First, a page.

South Korea women’s hockey head coach Sarah Murray speaks to reporters at Incheon International Airport on Jan. 16, 2018. (Yonhap)
“I think there is damage to our players,” Murray told reporters at Incheon International Airport. “It’s hard because the players have earned their spots and they think they deserve to go to the Olympics. Then you have people being added later. It definitely affects our players.”
S. Korea hockey coach says ‘damage’ inevitable if N. Koreans are added for Olympics
JINCHEON, South Korea, Jan. 12 (Yonhap) — South Korea has proposed assembling a joint women’s hockey team with North Korea at the upcoming PyeongChang Winter Olympics, a senior government official said Friday.
Vice Sports Minister Roh Tae-kang said putting together the unified Korean team was discussed during Tuesday’s inter-Korean meeting, along with a proposal for a joint parade into the opening ceremony at the Feb. 9-25 Olympics.
Roh made the comment while visiting Jincheon National Training Center in Jincheon, 90 kilometers of Seoul, for a new year kickoff meeting.
Roh was a member of the South Korean delegation at the meeting, after which North Korea agreed to send a delegation to PyeongChang 2018, the first Winter Olympics to be held in South Korea. The South’s proposal of a joint hockey team wasn’t immediately made public on Tuesday.
The North didn’t immediately respond to the joint march proposal. The two Koreas are likely to hold working-level talks next week to further discuss the issue before a Jan. 20 meeting to be chaired by International Olympic Committee (IOC) President Thomas Bach at the IOC headquarters in Lausanne, Switzerland.
The IOC said the meeting will involve the PyeongChang Olympics organizing committee, leaders of the national Olympic bodies for the two Koreas and other high-ranking government officials. The meeting “will take a series of essential decisions,” including the number and names of North Korean athletes to participate in PyeongChang, and also issues related to flags, anthems, ceremonies and uniforms.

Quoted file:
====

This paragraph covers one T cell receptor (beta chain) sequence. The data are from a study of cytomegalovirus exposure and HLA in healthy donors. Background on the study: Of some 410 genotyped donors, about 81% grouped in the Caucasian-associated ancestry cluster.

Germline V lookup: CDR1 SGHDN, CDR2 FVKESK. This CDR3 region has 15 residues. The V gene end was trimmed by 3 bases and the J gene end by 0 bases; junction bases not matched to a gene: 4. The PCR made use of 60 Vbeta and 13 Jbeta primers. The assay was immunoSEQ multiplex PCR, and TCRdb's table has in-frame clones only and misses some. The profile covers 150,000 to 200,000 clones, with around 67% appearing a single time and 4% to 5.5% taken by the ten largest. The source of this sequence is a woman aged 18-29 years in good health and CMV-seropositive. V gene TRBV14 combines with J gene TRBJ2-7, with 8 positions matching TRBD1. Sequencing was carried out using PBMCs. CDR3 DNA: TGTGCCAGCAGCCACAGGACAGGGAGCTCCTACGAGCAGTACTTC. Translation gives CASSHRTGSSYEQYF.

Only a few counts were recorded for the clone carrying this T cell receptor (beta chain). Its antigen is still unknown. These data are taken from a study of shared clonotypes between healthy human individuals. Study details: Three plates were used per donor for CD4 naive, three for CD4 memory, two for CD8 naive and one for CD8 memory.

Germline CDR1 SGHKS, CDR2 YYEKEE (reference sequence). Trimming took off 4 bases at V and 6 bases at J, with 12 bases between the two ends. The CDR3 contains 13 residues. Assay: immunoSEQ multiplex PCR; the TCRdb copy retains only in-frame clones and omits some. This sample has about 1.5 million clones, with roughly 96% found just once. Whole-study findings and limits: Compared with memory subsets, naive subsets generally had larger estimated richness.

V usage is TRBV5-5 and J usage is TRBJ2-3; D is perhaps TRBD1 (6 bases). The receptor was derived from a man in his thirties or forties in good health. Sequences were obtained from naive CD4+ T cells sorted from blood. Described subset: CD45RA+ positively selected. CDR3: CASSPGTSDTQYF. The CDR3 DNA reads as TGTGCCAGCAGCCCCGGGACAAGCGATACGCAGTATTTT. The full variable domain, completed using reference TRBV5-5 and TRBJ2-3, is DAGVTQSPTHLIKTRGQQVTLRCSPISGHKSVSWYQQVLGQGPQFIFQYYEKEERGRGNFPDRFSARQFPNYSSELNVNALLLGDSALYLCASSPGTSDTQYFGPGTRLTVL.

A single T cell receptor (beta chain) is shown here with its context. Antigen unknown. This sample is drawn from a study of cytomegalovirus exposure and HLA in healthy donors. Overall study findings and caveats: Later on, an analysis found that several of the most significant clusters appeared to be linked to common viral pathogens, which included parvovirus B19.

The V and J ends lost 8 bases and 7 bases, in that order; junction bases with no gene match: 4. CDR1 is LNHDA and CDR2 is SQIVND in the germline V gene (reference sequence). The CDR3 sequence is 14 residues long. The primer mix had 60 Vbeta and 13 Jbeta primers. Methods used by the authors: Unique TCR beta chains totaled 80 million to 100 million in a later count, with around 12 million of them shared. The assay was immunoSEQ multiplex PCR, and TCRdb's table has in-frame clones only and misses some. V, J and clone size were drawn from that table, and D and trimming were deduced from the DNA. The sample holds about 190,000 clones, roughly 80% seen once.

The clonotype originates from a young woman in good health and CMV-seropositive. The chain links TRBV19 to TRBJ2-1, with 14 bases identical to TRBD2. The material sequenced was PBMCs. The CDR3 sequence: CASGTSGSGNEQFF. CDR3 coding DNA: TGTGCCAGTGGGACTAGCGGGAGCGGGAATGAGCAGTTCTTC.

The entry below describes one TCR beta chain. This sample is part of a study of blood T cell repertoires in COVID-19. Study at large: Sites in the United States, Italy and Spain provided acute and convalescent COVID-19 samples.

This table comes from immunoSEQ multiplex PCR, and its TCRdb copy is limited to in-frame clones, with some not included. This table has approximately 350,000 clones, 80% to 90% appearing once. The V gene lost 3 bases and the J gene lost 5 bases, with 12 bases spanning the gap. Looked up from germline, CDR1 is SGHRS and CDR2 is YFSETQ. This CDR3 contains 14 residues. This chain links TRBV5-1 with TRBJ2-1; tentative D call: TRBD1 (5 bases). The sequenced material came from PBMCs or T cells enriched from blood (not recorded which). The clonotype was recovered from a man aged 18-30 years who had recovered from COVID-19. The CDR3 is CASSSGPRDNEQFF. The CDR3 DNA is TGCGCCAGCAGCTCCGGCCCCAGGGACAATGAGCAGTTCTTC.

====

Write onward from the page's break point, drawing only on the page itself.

Seoul’s Sports Minister Do Jong-hwan first raised the possibility of one hockey team in June last year, though it was immediately met with criticism. Those who opposed the idea said it was unfair to take away roster spots from South Korean players to make room for North Koreans and risk disrupting team chemistry.
In this file photo taken April 6, 2017, members of the South Korean and North Korean women’s hockey teams — in white and red, respectively — join for pictures after their game during the International Ice Hockey Federation World Championship Division II Group A tournament at Gangneung Hockey Centre in Gangneung, Gangwon Province. (Yonhap)
The Koreas fielded joint teams at the 1991 World Table Tennis Championships and the 1991 FIFA World Youth Championship. But they have never had a unified team in any sport at multi-sport competitions like the Olympics or the Asian Games.
Roh didn’t elaborate further on whether the North had agreed to form one hockey team. But he did say he is seeking cooperation from the IOC and the International Ice Hockey Federation (IIHF) to add extra roster spots for the Korean team, which would keep the current South Korean team intact.
“Even if we have one Korean team in women’s hockey, we’ll make sure it will not come at the expense of South Korean players,” Roh said, adding that the IOC and the IIHF are currently seeking understanding from other participating nations.
The women’s hockey roster is set at 23. An official from the Korean Sport & Olympic Committee (KSOC) said South Korea is hoping to expand it to 35 players to accommodate North Koreans.
South Korea, ranked 22nd, will make its Olympic debut against No. 5 Sweden, No. 6 Switzerland and No. 9 Japan.
North Korea is ranked 25th. In April last year, South Korea, coached by former Canadian star Sarah Murray, defeated North Korea 3-0 at the IIHF Women’s World Championship Division II Group A tournament in Gangneung, the host city for all hockey games during PyeongChang 2018.
For the PyeongChang Olympics, North Korea doesn’t have any qualified athletes, and will need special wild-card spots granted by the IOC. In figure skating, the tandem of Ryom Tae-ok and Kim Ju-sik could receive a spot. They qualified on merit last September but North Korea didn’t confirm their PyeongChang participation on time the following month.
In this file photo taken April 6, 2017, South Korean and North Korean women’s hockey players — in white and red, respectively — are in action during the International Ice Hockey Federation World Championship Division II Group A tournament at Gangneung Hockey Centre in Gangneung, Gangwon Province. (Yonhap)